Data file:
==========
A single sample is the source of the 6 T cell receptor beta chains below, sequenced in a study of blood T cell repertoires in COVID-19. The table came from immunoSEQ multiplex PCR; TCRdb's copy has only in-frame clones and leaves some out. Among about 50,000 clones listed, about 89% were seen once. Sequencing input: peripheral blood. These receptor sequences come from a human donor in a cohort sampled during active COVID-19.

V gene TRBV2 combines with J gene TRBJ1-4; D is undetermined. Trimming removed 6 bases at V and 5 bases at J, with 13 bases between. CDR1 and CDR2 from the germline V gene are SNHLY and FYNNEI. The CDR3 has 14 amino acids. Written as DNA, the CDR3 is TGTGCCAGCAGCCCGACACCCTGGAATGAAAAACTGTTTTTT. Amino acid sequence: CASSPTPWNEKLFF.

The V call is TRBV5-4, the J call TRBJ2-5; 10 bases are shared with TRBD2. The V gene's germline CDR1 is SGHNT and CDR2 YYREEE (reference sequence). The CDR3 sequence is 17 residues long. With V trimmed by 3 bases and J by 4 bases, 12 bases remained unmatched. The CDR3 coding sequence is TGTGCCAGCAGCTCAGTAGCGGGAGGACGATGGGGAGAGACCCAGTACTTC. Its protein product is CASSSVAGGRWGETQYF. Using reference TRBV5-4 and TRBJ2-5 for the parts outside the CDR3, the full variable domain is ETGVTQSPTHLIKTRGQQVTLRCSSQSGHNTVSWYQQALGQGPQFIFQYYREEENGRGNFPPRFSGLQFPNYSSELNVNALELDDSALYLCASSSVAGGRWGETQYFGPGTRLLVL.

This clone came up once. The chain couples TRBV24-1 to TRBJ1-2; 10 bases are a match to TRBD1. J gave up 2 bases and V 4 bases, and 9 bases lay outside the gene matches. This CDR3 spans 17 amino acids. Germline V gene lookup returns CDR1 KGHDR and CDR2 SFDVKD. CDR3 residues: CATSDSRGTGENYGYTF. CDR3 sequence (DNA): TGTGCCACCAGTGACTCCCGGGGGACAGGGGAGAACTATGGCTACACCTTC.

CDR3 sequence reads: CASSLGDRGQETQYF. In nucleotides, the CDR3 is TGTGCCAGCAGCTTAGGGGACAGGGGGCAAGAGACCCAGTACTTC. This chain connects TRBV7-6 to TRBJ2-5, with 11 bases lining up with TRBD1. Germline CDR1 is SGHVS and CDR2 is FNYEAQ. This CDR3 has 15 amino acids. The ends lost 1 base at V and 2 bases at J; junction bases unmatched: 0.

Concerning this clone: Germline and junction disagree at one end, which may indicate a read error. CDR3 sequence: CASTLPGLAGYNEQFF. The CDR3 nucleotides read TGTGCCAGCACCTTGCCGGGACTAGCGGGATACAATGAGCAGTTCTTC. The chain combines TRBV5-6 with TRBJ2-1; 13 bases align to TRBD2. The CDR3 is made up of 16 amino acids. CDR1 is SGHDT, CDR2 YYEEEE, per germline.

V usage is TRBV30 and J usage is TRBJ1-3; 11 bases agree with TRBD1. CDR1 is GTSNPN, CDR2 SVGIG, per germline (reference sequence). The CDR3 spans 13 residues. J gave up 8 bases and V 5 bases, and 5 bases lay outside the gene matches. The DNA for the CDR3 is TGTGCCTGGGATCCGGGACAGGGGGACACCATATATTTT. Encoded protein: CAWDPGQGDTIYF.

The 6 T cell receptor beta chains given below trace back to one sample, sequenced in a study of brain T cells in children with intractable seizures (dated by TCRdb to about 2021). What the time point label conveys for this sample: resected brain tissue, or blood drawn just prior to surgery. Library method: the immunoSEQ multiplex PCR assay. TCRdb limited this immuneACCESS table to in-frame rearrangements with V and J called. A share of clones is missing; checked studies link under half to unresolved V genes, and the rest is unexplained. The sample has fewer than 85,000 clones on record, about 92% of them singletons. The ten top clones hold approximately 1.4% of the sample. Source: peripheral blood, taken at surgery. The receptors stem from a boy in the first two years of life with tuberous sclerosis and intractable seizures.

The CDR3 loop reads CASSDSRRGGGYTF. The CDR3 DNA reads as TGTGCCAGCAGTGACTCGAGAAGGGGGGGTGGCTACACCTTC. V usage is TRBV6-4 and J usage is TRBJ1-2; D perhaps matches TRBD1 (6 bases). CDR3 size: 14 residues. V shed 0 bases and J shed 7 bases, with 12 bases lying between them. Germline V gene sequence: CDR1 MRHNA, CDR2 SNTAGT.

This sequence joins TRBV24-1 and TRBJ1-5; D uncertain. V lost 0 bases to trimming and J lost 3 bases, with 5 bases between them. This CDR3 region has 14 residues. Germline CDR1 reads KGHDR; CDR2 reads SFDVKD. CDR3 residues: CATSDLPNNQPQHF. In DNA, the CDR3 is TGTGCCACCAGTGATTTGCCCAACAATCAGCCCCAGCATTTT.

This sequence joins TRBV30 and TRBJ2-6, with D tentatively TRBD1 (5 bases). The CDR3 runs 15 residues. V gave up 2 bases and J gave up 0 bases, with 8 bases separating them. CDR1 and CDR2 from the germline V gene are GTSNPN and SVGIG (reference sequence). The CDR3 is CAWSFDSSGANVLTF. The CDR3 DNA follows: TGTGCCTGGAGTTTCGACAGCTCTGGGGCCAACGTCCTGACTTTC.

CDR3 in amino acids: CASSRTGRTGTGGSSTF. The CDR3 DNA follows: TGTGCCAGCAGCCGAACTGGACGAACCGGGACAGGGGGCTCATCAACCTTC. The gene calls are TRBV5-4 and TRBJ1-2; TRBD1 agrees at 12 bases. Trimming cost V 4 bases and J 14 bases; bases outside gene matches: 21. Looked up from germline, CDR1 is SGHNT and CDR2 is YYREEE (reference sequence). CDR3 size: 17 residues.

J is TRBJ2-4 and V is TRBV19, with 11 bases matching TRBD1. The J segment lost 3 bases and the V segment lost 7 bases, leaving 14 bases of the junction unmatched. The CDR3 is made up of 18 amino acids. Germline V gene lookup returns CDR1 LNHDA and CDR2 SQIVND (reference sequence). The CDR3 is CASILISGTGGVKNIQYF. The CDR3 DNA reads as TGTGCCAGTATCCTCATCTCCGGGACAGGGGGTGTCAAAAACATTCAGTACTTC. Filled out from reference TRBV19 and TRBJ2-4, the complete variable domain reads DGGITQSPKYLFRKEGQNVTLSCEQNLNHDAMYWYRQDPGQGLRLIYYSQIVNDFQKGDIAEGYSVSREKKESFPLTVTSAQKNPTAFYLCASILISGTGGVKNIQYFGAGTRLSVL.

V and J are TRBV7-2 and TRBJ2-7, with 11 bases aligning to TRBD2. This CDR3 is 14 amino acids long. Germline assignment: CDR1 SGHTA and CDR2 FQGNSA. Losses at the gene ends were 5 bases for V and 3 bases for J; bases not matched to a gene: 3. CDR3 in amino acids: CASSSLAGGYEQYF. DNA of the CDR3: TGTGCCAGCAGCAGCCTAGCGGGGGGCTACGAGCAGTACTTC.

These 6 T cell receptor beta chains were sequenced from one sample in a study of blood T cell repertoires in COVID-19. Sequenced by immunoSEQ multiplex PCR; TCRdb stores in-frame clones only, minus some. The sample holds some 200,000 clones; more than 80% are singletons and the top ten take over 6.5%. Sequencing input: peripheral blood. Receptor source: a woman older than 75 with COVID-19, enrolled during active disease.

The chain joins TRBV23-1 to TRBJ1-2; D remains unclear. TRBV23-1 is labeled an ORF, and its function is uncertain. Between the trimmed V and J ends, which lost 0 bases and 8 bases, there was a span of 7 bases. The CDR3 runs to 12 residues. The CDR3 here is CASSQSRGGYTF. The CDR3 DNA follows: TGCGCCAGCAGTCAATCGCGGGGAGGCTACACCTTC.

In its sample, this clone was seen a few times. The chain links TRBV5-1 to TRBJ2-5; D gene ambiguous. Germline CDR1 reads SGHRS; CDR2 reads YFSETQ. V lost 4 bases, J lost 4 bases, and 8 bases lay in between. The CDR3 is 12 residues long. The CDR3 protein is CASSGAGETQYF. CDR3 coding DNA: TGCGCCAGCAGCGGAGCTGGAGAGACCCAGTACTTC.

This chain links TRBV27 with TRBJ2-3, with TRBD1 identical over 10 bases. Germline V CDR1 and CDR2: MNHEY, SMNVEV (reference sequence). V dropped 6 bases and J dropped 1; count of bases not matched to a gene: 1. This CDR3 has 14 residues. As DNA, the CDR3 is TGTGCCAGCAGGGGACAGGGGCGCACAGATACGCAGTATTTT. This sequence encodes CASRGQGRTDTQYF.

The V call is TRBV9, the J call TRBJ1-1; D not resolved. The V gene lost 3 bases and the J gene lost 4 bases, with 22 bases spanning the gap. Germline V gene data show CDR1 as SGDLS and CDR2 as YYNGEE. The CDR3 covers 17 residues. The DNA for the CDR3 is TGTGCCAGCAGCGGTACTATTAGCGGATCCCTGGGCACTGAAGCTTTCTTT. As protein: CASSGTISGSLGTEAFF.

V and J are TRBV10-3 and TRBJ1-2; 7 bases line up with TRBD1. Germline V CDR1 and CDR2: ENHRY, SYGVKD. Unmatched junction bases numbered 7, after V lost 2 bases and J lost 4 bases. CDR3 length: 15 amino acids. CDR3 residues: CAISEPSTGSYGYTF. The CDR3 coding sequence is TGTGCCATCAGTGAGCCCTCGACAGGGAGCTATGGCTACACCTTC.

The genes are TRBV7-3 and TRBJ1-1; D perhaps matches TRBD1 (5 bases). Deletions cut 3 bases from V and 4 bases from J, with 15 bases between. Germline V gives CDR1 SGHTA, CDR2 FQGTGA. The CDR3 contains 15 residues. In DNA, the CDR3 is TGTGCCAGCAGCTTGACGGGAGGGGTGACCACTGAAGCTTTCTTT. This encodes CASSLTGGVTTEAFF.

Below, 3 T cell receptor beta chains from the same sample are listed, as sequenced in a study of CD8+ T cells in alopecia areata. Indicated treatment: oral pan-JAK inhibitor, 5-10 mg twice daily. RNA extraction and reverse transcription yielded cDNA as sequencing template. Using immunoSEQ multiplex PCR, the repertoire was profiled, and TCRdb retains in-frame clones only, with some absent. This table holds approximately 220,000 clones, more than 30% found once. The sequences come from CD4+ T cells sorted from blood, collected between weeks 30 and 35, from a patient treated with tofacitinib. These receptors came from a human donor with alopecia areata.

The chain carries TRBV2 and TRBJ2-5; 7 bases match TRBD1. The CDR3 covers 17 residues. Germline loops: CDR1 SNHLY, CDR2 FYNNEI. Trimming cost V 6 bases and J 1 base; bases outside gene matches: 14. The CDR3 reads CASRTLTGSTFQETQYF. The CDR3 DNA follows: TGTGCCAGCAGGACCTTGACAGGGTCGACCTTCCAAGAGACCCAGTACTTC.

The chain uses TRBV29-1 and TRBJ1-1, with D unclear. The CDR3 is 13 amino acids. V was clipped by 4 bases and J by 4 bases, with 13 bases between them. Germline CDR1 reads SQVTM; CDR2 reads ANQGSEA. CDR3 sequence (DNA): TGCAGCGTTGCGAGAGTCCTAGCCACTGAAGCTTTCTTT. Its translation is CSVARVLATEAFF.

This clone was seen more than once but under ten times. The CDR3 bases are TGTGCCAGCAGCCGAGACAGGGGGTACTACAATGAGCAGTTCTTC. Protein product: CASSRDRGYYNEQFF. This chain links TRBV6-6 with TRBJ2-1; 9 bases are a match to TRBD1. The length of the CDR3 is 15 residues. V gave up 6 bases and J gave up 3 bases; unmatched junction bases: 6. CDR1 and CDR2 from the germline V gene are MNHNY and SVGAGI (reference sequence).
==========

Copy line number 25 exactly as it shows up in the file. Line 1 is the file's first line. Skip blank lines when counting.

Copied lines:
This clone was seen more than once but under ten times. The CDR3 bases are TGTGCCAGCAGCCGAGACAGGGGGTACTACAATGAGCAGTTCTTC. Protein product: CASSRDRGYYNEQFF. This chain links TRBV6-6 with TRBJ2-1; 9 bases are a match to TRBD1. The length of the CDR3 is 15 residues. V gave up 6 bases and J gave up 3 bases; unmatched junction bases: 6. CDR1 and CDR2 from the germline V gene are MNHNY and SVGAGI (reference sequence).